Off-Site commercial and residential construction is red hot today. Hotels, new homes, dormitories, affordable housing and homeless shelters are in high demand by builders and developers. But what happens when demand for modular outstrips supply?
That’s a good question.
To learn the answer, let's start with a look outside the US where modular factories are sprouting like mushrooms in England, Europe, Asia and even Canada. News of modular construction can be found everywhere and the public's perception of modular is very positive.
The US modular industry, both commercial and residential, however, do a very poor job of marketing. No national campaigns by any factory. The reason for this is modular is regional but marketing today is instantly national thanks to the Internet. Many factories don’t even answer email requests for information if it’s outside their delivery area.
Let’s talk capacity.
There are three types of commercial modular factories in the US, full-time commercial factories, single-family residential modular factories capable of building 40-100 module projects and the newest type of modular factory, the vertically integrated developer.
Today there is a huge demand for single-family modular homes, especially on the East Coast where custom is the norm. But the same factories that build these time-consuming custom homes are also scheduling large multi-module commercial jobs into their factory.
The average US factory can only build 8-15 modules a week but there are a couple that can build more than that. Many are faced with having to make tough decisions about taking on a major commercial project which could tie up their single production line for 6-8 weeks and push back residential orders 2 months or turn down the commercial and hope their single-family production will keep the factory running at full steam.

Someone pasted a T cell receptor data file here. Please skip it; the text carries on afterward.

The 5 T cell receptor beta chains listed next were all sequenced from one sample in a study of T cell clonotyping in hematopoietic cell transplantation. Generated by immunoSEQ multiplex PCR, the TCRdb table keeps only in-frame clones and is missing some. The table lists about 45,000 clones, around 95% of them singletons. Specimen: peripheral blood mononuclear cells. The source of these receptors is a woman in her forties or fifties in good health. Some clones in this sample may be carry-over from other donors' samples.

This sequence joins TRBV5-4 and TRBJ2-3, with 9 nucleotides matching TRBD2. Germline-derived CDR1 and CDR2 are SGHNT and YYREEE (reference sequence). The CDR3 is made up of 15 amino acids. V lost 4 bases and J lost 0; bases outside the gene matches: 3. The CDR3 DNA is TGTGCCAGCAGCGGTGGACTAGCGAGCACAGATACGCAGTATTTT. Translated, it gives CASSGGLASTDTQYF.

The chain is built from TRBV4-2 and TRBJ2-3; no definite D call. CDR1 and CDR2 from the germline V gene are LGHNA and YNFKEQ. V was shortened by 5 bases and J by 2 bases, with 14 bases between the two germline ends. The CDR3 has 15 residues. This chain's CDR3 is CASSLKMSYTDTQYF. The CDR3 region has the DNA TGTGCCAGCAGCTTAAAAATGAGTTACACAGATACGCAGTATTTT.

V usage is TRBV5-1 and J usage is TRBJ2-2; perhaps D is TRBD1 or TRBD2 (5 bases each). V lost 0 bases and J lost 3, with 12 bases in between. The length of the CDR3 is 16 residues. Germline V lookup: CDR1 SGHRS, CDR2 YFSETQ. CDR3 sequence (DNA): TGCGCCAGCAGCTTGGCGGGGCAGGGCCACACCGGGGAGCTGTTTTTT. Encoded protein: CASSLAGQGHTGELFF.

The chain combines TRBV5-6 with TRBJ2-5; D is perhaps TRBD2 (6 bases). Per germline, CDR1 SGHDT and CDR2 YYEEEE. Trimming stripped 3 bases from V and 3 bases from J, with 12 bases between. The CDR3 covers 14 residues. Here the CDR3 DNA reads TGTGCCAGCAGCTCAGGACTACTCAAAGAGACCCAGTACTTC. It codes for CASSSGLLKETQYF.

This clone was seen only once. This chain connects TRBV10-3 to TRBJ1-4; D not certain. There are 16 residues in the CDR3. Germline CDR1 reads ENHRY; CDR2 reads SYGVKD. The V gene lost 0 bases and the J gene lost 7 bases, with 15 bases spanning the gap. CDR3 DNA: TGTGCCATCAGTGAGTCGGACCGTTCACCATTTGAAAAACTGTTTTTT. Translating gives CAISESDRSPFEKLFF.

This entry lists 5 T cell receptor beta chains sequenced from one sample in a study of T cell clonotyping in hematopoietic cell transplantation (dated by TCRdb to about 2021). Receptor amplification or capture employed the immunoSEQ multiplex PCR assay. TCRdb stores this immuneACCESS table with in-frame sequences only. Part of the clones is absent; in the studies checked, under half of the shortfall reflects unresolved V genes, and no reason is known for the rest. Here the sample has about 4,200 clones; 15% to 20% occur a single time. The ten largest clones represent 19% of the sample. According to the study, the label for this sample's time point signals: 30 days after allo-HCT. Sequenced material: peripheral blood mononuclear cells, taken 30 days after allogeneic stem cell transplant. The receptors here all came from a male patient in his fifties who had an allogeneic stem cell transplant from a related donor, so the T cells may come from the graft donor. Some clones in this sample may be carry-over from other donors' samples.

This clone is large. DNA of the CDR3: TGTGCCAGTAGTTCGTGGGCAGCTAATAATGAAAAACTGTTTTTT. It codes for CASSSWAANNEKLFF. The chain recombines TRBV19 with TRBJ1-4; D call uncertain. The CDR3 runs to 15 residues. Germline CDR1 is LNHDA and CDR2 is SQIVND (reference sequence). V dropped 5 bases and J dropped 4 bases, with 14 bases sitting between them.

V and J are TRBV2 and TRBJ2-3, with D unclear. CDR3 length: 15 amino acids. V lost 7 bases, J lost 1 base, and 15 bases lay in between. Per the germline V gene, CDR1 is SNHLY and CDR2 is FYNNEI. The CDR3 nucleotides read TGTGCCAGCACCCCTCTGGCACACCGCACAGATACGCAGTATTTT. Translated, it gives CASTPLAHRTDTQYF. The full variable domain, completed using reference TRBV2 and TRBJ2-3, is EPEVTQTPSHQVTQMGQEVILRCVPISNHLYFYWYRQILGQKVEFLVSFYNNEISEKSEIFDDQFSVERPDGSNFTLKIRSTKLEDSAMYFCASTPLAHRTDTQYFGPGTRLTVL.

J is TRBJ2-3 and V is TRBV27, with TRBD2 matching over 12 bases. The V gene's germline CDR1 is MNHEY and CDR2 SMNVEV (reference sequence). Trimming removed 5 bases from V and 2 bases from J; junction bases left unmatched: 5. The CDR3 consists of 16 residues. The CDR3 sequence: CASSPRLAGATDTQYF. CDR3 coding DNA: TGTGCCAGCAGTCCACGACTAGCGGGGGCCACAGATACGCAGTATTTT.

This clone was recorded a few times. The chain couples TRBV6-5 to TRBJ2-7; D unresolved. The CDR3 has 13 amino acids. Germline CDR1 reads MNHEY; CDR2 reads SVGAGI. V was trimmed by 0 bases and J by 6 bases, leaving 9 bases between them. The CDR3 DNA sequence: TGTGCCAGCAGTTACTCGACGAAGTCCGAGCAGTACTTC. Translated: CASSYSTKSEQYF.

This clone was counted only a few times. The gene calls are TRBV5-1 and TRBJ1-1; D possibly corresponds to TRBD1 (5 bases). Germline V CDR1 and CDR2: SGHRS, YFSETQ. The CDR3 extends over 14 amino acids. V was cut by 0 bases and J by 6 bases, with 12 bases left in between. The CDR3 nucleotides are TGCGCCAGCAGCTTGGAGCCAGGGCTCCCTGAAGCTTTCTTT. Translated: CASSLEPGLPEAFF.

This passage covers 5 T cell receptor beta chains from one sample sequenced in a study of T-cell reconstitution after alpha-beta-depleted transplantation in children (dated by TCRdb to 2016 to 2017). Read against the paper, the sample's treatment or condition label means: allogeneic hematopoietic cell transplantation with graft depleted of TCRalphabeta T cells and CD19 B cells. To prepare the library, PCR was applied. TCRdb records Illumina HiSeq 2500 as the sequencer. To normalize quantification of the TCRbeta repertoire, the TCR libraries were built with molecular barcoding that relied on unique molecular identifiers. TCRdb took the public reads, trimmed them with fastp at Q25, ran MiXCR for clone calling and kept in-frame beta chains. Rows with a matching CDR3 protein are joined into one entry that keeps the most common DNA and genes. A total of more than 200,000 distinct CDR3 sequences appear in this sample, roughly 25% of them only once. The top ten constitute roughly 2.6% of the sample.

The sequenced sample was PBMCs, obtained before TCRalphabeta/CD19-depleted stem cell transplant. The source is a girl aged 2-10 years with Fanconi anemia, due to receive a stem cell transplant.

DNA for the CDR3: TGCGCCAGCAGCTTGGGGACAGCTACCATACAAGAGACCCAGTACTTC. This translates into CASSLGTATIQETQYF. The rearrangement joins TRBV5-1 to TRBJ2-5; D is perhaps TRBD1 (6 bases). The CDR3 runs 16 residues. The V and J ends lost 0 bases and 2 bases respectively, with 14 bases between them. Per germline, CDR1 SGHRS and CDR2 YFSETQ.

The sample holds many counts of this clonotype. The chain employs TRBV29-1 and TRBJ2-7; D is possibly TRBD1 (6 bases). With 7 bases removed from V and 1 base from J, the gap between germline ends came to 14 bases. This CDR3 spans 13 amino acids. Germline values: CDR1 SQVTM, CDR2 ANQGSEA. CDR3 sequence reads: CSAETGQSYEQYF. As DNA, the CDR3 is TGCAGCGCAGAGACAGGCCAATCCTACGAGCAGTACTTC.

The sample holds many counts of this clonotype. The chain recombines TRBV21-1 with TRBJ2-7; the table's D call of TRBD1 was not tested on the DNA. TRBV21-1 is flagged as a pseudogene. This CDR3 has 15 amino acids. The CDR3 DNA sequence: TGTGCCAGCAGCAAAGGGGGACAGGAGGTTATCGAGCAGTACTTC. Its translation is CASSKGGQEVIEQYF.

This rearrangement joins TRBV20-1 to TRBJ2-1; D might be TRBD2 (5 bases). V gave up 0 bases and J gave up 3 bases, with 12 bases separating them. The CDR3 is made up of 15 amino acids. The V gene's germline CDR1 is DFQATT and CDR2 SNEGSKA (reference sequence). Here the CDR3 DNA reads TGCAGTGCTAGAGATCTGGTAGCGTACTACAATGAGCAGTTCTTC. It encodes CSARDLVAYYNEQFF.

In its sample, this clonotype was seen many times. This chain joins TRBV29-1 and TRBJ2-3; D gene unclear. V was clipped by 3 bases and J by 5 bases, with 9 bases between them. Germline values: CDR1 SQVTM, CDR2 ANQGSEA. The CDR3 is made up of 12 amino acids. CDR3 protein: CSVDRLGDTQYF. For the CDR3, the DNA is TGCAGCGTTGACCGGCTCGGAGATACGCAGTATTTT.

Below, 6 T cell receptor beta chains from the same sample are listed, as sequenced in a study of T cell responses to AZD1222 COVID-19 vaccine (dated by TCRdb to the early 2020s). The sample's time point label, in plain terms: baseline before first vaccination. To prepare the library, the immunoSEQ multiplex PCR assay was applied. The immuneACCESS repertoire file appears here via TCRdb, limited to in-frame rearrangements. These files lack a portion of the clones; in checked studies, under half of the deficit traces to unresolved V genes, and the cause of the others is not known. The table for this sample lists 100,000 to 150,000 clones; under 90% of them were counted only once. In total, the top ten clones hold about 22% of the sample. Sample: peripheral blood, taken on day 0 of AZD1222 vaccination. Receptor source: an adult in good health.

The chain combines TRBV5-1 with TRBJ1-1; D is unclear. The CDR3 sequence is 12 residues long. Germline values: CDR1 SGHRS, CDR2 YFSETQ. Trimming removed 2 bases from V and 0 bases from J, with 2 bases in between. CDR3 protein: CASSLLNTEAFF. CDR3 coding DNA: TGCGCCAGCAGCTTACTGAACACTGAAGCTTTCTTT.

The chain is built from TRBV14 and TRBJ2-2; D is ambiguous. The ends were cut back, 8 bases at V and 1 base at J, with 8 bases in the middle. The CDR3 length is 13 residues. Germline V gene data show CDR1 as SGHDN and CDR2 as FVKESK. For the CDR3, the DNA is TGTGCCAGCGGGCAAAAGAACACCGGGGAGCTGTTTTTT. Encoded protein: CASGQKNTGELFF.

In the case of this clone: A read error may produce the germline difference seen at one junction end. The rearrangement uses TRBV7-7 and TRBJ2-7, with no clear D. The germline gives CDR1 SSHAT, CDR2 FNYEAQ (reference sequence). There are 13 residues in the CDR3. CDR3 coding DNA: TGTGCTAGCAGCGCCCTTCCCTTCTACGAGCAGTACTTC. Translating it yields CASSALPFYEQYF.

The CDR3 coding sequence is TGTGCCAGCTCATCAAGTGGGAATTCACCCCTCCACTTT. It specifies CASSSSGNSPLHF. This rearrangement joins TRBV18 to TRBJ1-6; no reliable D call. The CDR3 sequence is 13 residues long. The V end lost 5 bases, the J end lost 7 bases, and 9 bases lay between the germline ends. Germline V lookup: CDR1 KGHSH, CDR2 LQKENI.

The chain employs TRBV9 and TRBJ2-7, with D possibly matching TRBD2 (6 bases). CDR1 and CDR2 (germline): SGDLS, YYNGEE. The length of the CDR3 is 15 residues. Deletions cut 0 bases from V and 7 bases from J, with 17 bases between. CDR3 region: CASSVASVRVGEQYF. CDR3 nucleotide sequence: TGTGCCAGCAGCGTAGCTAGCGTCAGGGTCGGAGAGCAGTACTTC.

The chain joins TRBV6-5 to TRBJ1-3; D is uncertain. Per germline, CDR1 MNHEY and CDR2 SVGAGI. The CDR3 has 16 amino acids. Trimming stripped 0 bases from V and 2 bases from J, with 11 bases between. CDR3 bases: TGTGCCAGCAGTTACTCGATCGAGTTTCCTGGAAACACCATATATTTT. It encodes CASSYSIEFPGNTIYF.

Or do they simply build the commercial work only during the off-peak months of Winter? Oh, to be a fly on the wall of Board Meetings!
Capacity doesn’t seem to be as much of a problem in other parts of the world. Because the British government is actively promoting modular, Hull, England north of London on the North Sea has become a huge hub for modular production and continues growing.
In the US we have seen a couple of new modular factories open in the West but not much activity to build a new factory on the East Coast. It seems several of the newest modular factories are designed exclusively for large projects including affordable housing, build to rent and developers building strictly their own projects.
I know of two proposed modular factories that began as an idea to build single-family residential housing but quickly realized the low hanging fruit was the project side of the business where they didn’t have to establish a builder network. Instead, they only have to work with a couple of developers.
Codes and Regulations
And finally, let’s look at how codes and regulations impact modular production in the US. Many states in the US have very “easy to meet codes” for building houses. They follow older IRC models and local and state housing regulations that are well written and enforced fairly.
Many other states like the ones on the East and West Coasts and a few of the Northern Central states make getting a modular home through the preproduction review process so hard that many modular home builders have a picture of the head of their state’s Housing Agency on the wall and use it for a dartboard.
If a state has vetted a third party inspection service to review and provide the “stamp” for a modular plan prior to production, why then do those plans need to be completely reviewed again at the state level by understaffed and overworked plan reviewers?
This has been known to add months to some plan reviews.
Then the plan goes to the local code enforcement department where some inspectors don’t know the difference between a modular home and a manufactured home and neither do the people in the towns and neighborhoods where the homeowner wants to build their new home. Witness the many planning commission meetings where people protest a modular home coming into their neighborhood and waving signs with “Not in my Neighborhood”
I have personally been the subject of one of those meetings and it’s not fun.
So what happens when the media promotes modular construction to the point of popular acceptance, driving demand higher and higher and there are no plans to run more shifts and few new factories are in the planning stages? It can’t all be blamed on a labor shortage.
Contact Gary at firstname.lastname@example.org